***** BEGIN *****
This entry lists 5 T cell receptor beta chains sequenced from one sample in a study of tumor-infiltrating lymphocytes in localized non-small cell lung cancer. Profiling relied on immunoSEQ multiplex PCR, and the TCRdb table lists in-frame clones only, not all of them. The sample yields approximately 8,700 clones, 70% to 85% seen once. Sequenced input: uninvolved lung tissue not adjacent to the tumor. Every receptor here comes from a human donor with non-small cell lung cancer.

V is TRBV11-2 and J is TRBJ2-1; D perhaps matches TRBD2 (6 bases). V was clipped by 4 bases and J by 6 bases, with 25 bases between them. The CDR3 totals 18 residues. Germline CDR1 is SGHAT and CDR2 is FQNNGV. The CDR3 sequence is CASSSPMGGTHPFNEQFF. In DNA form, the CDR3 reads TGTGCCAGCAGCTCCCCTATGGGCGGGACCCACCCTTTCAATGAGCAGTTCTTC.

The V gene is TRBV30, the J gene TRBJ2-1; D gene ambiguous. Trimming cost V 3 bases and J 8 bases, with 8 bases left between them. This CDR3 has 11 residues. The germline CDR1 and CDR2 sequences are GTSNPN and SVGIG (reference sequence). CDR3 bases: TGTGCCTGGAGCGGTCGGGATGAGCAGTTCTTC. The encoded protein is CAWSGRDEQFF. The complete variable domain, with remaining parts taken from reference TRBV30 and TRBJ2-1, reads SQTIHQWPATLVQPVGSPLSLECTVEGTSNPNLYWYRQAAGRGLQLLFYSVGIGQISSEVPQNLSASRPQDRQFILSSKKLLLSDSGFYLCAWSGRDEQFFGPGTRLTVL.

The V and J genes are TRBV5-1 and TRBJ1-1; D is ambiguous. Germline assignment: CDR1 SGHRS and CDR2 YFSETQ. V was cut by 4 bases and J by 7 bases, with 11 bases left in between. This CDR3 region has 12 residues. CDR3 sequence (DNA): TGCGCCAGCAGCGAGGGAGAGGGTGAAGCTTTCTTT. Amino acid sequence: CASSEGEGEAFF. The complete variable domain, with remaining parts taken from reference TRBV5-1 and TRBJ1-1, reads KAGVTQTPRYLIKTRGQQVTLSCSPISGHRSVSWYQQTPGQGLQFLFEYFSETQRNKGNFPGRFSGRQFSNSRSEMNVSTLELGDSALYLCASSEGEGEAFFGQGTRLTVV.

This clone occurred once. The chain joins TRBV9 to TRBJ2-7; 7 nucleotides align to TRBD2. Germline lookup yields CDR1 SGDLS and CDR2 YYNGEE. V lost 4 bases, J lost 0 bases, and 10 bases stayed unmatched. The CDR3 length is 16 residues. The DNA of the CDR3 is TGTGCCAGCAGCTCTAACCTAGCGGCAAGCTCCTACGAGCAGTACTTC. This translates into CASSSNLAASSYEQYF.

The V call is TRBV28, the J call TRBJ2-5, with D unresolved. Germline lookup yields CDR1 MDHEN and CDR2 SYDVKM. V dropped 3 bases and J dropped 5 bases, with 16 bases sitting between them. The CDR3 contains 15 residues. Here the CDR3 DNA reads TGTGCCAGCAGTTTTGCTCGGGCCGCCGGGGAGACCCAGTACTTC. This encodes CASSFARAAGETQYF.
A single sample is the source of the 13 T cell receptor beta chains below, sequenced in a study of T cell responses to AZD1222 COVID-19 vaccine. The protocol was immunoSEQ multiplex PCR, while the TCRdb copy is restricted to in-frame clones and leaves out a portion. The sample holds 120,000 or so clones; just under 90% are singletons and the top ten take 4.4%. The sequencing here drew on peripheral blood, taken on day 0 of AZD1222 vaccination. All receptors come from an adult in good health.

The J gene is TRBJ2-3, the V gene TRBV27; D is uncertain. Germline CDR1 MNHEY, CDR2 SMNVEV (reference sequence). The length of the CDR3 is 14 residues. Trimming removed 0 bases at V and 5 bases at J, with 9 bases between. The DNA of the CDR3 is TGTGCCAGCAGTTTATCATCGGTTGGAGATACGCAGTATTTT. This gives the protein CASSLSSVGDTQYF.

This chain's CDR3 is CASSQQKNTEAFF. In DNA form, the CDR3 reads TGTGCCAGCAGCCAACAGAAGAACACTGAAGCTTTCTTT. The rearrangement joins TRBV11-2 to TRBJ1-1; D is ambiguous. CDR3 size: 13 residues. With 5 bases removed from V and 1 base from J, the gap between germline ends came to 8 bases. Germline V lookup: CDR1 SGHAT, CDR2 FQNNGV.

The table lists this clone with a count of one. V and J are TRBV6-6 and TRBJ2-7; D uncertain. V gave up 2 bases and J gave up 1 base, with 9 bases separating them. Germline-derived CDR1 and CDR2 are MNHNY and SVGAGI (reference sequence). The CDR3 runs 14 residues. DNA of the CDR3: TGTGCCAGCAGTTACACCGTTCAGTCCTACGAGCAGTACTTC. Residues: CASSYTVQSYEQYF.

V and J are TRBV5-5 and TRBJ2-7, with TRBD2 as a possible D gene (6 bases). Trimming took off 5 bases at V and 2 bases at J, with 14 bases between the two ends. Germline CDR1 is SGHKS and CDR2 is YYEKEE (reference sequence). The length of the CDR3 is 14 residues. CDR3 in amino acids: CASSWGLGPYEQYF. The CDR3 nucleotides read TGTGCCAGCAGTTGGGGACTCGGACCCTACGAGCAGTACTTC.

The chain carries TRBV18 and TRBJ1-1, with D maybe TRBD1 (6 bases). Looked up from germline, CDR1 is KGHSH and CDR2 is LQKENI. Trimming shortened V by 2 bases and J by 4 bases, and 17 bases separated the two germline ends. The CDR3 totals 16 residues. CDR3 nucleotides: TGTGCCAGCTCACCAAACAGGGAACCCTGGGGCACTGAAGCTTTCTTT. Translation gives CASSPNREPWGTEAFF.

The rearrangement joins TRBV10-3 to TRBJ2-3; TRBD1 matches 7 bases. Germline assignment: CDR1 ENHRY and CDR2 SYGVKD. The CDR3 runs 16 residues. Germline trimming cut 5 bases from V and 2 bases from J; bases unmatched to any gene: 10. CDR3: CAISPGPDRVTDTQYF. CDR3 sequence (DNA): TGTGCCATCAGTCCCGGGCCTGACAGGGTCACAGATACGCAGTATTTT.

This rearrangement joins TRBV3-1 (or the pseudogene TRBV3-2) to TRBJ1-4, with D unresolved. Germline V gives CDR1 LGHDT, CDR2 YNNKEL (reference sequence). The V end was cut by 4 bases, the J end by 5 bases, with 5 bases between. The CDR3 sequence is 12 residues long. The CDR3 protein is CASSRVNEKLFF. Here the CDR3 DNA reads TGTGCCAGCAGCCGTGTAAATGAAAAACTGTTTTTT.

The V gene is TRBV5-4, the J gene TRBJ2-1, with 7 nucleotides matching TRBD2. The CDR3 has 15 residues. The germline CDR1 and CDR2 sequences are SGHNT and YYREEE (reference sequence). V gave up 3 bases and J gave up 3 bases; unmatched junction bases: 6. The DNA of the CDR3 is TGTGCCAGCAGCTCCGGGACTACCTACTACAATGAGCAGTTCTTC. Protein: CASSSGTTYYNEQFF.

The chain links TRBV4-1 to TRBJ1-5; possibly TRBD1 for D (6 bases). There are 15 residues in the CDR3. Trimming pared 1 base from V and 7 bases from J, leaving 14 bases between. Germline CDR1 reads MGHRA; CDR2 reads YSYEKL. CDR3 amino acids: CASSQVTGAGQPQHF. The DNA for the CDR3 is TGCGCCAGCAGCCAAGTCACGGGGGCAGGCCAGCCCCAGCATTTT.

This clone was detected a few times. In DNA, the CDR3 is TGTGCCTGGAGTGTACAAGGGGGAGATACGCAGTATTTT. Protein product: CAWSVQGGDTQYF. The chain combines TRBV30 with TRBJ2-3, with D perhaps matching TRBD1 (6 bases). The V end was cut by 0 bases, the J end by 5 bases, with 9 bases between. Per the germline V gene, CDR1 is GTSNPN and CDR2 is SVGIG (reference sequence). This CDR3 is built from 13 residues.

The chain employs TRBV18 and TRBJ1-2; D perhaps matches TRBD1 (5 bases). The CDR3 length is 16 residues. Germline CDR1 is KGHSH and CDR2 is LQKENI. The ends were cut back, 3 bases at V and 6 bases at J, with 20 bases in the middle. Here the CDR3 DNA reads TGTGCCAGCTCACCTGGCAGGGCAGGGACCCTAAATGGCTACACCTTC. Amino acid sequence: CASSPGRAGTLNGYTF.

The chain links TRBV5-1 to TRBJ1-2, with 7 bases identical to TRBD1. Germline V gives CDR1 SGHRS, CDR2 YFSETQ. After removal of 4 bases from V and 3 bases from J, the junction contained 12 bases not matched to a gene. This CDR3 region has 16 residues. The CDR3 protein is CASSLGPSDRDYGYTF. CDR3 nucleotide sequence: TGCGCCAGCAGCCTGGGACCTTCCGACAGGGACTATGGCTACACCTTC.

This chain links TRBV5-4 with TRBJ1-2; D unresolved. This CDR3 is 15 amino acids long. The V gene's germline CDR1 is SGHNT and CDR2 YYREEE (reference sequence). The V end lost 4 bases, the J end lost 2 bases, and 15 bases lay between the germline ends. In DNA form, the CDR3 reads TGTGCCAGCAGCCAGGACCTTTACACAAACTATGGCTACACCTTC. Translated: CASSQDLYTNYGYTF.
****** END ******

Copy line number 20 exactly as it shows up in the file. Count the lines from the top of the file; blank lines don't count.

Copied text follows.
This chain links TRBV5-4 with TRBJ1-2; D unresolved. This CDR3 is 15 amino acids long. The V gene's germline CDR1 is SGHNT and CDR2 YYREEE (reference sequence). The V end lost 4 bases, the J end lost 2 bases, and 15 bases lay between the germline ends. In DNA form, the CDR3 reads TGTGCCAGCAGCCAGGACCTTTACACAAACTATGGCTACACCTTC. Translated: CASSQDLYTNYGYTF.